As educators, we tend to focus on goals for ourselves and our students. These goals often take the form of an outcome. "By June, so-and-so will be able to do such-and-such with 90% accuracy." That would be great for so-and-so, but the problem with goals stated in this way is that while the outcome is "measurable," the process gets the short shrift. Likewise, we make "transition plans" for students as they approach certain milestones to help them segue from one phase to another.

If you think about it, these practices overlook an important reality of living and learning - humans are always in transition. Just when we become comfortable with an idea, we are confronted with a challenging one. Just when we master a skill, we are required by circumstance to develop a new one.

Thinking back on my own year of transition, I can identify several events that were not "goals" of mine, nor were they situations one could "master with 90% accuracy." Losing my sister, leaving a job that I loved, being rejected for several new opportunities but finally starting a new position within an excting organization, recovering from pneumonia, supporting my kids as they find their separate ways in this world - these aren't the things for which you plan, and yet they are the things which all humans face.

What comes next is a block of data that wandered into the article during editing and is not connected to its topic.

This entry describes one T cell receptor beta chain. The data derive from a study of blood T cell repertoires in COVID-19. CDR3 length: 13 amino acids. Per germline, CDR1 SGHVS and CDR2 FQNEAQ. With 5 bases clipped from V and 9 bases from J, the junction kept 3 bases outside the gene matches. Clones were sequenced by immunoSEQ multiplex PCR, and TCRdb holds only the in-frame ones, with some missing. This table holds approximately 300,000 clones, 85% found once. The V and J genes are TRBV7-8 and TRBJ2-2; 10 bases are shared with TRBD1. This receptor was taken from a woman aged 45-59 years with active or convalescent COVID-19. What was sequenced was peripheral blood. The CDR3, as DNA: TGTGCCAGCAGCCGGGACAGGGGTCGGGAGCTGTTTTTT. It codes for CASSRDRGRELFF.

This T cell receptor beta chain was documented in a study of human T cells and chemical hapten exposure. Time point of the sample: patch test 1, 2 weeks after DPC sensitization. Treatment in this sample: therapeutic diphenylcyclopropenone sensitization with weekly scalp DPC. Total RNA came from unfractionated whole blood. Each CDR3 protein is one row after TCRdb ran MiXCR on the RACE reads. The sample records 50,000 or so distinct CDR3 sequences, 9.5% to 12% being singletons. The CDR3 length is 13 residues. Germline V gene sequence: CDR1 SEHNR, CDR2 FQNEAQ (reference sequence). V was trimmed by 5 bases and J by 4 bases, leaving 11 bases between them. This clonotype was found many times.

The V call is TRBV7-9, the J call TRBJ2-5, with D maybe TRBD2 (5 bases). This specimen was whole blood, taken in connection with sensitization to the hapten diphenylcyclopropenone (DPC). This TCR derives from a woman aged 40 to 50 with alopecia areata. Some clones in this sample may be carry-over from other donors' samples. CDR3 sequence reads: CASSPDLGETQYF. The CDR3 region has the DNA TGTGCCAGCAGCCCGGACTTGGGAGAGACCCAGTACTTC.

Perhaps it is time to change the conversation and the language we use when thinking about "goals." Certainly, we must encourage students and colleagues to set goals, but it is time we focus more on the process. How do we maneuver life's challenges and not be swept underneath them? Are we giving students the tools with which to do this? In thinking about my barber/fisherman friend, I think there are lessons to be learned from his approach.

Keep you eyes open for what comes, not just for what you want. Often, we set specific goals and our hyper-focus on them prevents us from seeing other opportunities that might be lurking. In other words, don't just fish for one kind of fish, but for whatever you happen to catch.